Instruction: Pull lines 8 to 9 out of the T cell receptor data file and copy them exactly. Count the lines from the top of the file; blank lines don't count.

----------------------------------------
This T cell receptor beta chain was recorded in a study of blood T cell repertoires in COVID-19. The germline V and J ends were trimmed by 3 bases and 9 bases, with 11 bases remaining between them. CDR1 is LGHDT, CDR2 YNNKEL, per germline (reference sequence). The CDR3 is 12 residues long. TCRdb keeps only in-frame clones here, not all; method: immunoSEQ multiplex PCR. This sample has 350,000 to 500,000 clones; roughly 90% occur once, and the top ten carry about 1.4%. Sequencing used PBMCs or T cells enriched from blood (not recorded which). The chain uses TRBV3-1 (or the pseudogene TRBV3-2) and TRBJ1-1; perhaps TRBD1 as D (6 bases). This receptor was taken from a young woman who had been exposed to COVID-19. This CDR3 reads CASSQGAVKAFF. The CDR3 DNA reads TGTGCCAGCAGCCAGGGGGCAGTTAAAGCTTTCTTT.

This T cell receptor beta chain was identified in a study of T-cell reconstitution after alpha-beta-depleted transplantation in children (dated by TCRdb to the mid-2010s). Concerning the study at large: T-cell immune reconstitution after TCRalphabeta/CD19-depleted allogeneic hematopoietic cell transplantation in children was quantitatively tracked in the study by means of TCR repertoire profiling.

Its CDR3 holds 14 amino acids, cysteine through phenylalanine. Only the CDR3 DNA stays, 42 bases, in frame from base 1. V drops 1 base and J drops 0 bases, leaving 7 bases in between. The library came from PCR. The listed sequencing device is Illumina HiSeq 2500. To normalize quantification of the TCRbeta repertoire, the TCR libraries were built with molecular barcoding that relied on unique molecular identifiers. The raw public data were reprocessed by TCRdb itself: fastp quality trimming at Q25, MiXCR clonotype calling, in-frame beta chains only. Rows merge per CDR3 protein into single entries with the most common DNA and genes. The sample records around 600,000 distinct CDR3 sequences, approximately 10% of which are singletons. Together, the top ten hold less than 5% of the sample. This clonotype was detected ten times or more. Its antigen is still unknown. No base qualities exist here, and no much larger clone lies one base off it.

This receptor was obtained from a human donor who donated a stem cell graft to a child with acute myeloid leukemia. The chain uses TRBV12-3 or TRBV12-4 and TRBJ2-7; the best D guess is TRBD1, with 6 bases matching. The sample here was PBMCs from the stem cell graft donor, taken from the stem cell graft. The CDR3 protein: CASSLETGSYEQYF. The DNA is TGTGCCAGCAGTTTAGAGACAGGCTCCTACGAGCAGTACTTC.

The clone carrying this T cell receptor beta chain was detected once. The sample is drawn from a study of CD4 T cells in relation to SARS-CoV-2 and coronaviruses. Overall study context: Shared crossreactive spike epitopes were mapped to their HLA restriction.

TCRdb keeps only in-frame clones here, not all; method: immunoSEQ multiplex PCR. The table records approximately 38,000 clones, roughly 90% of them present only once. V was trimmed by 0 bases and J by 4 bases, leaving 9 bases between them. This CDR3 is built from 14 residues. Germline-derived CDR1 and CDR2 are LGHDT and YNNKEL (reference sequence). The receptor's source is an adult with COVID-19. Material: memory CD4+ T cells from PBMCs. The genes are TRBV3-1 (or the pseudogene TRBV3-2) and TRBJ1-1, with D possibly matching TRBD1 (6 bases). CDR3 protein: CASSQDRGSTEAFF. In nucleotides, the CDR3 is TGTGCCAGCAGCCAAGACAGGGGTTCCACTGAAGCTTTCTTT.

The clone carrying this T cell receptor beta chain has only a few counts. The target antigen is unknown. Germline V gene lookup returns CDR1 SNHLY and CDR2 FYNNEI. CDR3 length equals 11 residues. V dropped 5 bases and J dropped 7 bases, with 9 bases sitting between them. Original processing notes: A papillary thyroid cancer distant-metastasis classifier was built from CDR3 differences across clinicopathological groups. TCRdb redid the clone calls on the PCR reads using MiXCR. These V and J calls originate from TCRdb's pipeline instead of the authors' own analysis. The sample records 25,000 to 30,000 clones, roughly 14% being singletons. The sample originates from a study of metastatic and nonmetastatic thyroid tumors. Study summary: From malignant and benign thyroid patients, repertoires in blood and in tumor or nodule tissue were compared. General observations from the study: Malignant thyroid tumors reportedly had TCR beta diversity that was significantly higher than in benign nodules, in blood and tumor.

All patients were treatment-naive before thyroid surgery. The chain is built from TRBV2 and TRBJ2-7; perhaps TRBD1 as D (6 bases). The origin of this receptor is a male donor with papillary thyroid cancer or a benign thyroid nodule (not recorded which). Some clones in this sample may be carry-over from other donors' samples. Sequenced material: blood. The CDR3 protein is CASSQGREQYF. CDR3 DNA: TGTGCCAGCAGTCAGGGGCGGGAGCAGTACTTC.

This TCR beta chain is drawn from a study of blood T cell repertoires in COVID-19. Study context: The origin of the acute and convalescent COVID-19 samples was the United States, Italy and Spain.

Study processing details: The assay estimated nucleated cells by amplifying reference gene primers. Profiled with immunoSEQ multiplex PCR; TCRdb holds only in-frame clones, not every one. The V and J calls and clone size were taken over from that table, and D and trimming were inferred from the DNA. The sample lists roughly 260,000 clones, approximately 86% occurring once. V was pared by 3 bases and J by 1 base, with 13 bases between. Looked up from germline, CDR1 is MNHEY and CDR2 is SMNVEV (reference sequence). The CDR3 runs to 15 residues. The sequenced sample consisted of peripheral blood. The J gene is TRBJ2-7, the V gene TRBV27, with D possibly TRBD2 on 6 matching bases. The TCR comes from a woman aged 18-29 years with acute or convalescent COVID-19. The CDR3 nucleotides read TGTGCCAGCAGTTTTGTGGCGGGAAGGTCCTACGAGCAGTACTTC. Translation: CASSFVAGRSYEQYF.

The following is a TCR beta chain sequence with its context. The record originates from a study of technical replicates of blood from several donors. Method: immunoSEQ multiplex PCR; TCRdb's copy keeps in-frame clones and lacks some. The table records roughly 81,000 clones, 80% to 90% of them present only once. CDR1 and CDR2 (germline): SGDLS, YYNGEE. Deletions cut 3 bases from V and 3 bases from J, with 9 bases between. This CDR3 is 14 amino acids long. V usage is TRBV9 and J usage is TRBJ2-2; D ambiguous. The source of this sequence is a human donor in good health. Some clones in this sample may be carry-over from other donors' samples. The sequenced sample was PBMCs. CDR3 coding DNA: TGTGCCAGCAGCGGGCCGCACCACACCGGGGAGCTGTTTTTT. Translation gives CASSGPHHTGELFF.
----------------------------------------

All patients were treatment-naive before thyroid surgery. The chain is built from TRBV2 and TRBJ2-7; perhaps TRBD1 as D (6 bases). The origin of this receptor is a male donor with papillary thyroid cancer or a benign thyroid nodule (not recorded which). Some clones in this sample may be carry-over from other donors' samples. Sequenced material: blood. The CDR3 protein is CASSQGREQYF. CDR3 DNA: TGTGCCAGCAGTCAGGGGCGGGAGCAGTACTTC.

This TCR beta chain is drawn from a study of blood T cell repertoires in COVID-19. Study context: The origin of the acute and convalescent COVID-19 samples was the United States, Italy and Spain.